CEO Rejuvenates Procter & Gamble

Two years ago, Alan G. “A.G.” Lafley, a long-time Procter and Gamble Co. executive, received a surprise phone call asking him to take the helm of the company.

At the time, Procter and Gamble’s stock was plummeting. Between 1990 and 2000, the company had failed to double its sales—a goal that it had met every previous decade since 1940.

By 2002—Lafley’s second year on the job—Procter and Gamble’s stock had nearly doubled, rising from $57 per share to about $90 per share.

The turnaround Lafley engineered at Procter and Gamble won him a national reputation, something the modest and somewhat non-descript 56-year-old says came as somewhat of a shock.

“I never thought about being a CEO,” he said. “Was I expecting it? Not at all.”

Lafley’s growing personal reputation also landed him the prestigious speaking engagement at Harvard Business School (HBS), from which he graduated in 1977.

Erin E. Russell who chaired the search committee that chose HBS’s class day speaker, said Lafley’s experience with transforming a struggling company makes him an appropriate speaker at a time when business school graduates face a moribund economy.

“We wanted someone who would be able to speak to managing a difficult situation and coming out on top and Lafley fits that model exactly. He does have that experience,” says Russell. “He was at the top of our list because he managed and engineered an amazingly impressive turnaround at Procter and Gamble.”

Turning A Company Around

When Lafley took over, Procter and Gamble was in desperate need of new leadership.

His predecessor, Durk I. Jager, had pioneered ambitious new products in hopes of finding a blockbuster for the company, but never did. With investor confidence slipping, Procter and Gamble’s board removed Jager, an unusual act for the 166-year-old company.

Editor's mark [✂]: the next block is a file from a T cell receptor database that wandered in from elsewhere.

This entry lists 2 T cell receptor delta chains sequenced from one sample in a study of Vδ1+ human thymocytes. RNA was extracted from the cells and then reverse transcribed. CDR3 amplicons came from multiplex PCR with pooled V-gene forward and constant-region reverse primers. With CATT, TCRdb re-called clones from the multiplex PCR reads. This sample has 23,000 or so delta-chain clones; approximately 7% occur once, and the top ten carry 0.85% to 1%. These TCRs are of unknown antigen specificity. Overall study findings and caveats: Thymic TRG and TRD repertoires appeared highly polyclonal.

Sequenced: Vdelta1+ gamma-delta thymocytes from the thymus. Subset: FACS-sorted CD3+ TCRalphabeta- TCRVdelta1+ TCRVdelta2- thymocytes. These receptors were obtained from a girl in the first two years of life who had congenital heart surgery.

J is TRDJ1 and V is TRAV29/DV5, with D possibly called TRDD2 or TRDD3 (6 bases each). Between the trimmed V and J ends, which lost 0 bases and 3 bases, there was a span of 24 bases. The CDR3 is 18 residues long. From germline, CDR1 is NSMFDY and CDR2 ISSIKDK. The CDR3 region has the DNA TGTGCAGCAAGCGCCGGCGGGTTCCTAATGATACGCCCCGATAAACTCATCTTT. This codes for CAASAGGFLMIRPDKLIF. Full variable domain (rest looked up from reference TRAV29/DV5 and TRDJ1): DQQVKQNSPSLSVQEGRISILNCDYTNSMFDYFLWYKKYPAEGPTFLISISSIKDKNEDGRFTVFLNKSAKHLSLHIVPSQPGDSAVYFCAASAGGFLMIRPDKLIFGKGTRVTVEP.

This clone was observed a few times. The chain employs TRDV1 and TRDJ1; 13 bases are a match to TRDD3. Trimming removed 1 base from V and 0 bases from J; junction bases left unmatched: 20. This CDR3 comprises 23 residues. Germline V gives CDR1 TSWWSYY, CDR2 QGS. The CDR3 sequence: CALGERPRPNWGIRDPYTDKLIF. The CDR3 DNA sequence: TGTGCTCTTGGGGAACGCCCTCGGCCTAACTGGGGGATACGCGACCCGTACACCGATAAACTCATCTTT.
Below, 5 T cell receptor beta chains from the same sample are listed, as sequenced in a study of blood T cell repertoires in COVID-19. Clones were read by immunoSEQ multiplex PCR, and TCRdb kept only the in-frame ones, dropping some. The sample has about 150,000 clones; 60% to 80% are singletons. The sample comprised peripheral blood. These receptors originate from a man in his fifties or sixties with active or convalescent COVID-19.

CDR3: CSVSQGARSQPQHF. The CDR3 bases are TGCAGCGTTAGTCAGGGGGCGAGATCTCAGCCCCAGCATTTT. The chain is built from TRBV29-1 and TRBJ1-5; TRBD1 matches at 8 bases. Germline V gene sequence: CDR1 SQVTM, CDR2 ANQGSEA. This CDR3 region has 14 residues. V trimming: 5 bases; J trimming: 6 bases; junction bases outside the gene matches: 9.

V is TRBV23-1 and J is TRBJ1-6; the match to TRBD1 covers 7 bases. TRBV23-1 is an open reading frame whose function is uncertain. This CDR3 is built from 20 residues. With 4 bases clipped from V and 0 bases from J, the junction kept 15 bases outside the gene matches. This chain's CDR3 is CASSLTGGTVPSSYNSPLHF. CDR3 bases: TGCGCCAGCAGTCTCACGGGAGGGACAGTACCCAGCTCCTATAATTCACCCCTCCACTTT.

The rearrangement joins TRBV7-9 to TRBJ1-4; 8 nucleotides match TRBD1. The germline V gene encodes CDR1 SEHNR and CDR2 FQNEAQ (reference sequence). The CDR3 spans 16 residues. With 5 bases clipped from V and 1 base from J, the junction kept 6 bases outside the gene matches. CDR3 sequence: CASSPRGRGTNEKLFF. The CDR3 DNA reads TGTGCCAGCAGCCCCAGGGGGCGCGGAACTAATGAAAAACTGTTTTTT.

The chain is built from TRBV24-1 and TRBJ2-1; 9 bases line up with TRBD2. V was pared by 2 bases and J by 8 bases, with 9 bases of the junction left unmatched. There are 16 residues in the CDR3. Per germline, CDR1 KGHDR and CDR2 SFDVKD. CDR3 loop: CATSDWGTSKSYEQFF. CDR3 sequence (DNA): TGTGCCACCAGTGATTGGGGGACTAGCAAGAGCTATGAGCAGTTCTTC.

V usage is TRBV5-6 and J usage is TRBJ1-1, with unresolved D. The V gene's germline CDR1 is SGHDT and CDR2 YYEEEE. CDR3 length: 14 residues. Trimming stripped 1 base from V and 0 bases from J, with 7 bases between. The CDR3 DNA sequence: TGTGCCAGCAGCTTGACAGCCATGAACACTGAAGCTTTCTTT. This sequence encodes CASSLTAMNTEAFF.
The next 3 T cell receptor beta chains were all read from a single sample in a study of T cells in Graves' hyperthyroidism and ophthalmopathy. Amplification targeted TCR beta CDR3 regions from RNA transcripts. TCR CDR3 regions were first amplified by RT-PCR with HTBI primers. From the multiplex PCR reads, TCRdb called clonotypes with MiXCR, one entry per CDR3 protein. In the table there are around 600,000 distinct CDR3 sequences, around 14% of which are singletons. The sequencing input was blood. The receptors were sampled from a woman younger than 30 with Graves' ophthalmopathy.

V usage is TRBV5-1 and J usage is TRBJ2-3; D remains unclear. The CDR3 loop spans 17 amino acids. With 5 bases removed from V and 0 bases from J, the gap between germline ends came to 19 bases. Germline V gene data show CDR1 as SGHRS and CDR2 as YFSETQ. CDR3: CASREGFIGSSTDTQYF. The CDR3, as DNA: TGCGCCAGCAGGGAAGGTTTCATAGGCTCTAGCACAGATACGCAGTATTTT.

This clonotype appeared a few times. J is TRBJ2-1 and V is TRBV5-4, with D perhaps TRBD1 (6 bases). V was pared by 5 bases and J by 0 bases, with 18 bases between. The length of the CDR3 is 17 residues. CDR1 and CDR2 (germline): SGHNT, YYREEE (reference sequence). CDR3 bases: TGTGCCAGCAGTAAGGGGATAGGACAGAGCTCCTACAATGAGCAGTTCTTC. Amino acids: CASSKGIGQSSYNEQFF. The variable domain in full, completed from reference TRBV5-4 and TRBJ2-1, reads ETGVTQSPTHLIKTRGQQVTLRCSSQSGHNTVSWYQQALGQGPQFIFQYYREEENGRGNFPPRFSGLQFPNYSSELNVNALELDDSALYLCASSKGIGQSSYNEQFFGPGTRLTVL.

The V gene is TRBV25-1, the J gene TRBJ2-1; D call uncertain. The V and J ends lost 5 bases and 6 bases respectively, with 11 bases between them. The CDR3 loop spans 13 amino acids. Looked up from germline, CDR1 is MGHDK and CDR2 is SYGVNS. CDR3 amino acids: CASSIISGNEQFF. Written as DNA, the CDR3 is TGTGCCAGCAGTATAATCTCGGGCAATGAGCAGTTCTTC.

Lafley, instead of focusing on researching new products, set out to build the company around its proven brands, such as Tide, Pamper, Crest and Bounty paper towels.

In September of 2002, Fortune Magazine called Lafley’s approach “straightforward” and “back-to-basics.”

“He has been trying to think of new ways to bring business and to extract value from what they are good at” says David J. Reibstein, a professor in marketing at the Wharton School.

Lafley has channeled the company’s energy towards studying and catering to the needs of the everyday consumer, rather than developing cutting-edge technology.

“The only reason Procter and Gamble is in business, and has been for 166 years, is because we create, manufacture and sell branded products that make yours and my life better daily. We are focused on serving families, particularly women, around the world,” he said.